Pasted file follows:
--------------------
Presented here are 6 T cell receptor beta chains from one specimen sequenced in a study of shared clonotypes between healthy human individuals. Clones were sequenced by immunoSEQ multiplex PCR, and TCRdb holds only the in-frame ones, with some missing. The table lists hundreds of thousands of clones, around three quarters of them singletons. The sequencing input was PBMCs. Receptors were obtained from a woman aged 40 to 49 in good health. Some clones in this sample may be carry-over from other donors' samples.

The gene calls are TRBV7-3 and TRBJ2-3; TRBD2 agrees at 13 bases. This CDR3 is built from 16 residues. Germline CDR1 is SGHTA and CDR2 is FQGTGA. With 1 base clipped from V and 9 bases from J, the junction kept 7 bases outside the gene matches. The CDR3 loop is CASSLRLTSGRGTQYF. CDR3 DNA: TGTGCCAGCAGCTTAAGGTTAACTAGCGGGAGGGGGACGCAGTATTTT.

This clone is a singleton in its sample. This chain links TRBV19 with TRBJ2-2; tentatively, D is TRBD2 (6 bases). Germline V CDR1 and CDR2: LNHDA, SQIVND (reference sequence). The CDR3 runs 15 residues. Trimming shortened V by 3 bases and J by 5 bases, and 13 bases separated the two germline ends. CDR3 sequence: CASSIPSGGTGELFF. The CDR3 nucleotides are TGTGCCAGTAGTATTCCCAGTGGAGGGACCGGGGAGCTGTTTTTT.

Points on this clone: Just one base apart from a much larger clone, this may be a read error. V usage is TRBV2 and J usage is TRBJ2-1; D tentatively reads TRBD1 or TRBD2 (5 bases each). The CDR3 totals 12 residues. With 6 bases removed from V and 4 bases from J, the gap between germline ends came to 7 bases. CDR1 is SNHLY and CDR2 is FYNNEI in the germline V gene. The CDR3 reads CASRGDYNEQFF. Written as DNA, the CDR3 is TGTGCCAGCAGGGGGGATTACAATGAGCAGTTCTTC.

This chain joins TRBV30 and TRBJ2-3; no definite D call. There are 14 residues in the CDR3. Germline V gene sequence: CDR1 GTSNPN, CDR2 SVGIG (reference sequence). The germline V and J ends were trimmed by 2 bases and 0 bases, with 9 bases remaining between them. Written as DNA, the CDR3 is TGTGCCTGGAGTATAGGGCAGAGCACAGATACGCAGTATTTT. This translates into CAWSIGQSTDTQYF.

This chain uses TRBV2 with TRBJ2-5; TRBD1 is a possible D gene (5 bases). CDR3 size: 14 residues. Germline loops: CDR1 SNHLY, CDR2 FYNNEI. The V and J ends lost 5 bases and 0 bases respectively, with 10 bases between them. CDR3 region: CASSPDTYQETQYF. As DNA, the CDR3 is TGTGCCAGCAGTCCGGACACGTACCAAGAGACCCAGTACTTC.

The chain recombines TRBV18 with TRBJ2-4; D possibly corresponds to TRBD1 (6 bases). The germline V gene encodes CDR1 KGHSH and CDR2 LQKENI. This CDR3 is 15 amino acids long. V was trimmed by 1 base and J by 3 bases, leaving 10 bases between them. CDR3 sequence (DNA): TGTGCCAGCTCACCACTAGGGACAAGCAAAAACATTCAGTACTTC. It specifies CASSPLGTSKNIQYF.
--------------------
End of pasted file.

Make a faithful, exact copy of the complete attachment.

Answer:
Presented here are 6 T cell receptor beta chains from one specimen sequenced in a study of shared clonotypes between healthy human individuals. Clones were sequenced by immunoSEQ multiplex PCR, and TCRdb holds only the in-frame ones, with some missing. The table lists hundreds of thousands of clones, around three quarters of them singletons. The sequencing input was PBMCs. Receptors were obtained from a woman aged 40 to 49 in good health. Some clones in this sample may be carry-over from other donors' samples.

The gene calls are TRBV7-3 and TRBJ2-3; TRBD2 agrees at 13 bases. This CDR3 is built from 16 residues. Germline CDR1 is SGHTA and CDR2 is FQGTGA. With 1 base clipped from V and 9 bases from J, the junction kept 7 bases outside the gene matches. The CDR3 loop is CASSLRLTSGRGTQYF. CDR3 DNA: TGTGCCAGCAGCTTAAGGTTAACTAGCGGGAGGGGGACGCAGTATTTT.

This clone is a singleton in its sample. This chain links TRBV19 with TRBJ2-2; tentatively, D is TRBD2 (6 bases). Germline V CDR1 and CDR2: LNHDA, SQIVND (reference sequence). The CDR3 runs 15 residues. Trimming shortened V by 3 bases and J by 5 bases, and 13 bases separated the two germline ends. CDR3 sequence: CASSIPSGGTGELFF. The CDR3 nucleotides are TGTGCCAGTAGTATTCCCAGTGGAGGGACCGGGGAGCTGTTTTTT.

Points on this clone: Just one base apart from a much larger clone, this may be a read error. V usage is TRBV2 and J usage is TRBJ2-1; D tentatively reads TRBD1 or TRBD2 (5 bases each). The CDR3 totals 12 residues. With 6 bases removed from V and 4 bases from J, the gap between germline ends came to 7 bases. CDR1 is SNHLY and CDR2 is FYNNEI in the germline V gene. The CDR3 reads CASRGDYNEQFF. Written as DNA, the CDR3 is TGTGCCAGCAGGGGGGATTACAATGAGCAGTTCTTC.

This chain joins TRBV30 and TRBJ2-3; no definite D call. There are 14 residues in the CDR3. Germline V gene sequence: CDR1 GTSNPN, CDR2 SVGIG (reference sequence). The germline V and J ends were trimmed by 2 bases and 0 bases, with 9 bases remaining between them. Written as DNA, the CDR3 is TGTGCCTGGAGTATAGGGCAGAGCACAGATACGCAGTATTTT. This translates into CAWSIGQSTDTQYF.

This chain uses TRBV2 with TRBJ2-5; TRBD1 is a possible D gene (5 bases). CDR3 size: 14 residues. Germline loops: CDR1 SNHLY, CDR2 FYNNEI. The V and J ends lost 5 bases and 0 bases respectively, with 10 bases between them. CDR3 region: CASSPDTYQETQYF. As DNA, the CDR3 is TGTGCCAGCAGTCCGGACACGTACCAAGAGACCCAGTACTTC.

The chain recombines TRBV18 with TRBJ2-4; D possibly corresponds to TRBD1 (6 bases). The germline V gene encodes CDR1 KGHSH and CDR2 LQKENI. This CDR3 is 15 amino acids long. V was trimmed by 1 base and J by 3 bases, leaving 10 bases between them. CDR3 sequence (DNA): TGTGCCAGCTCACCACTAGGGACAAGCAAAAACATTCAGTACTTC. It specifies CASSPLGTSKNIQYF.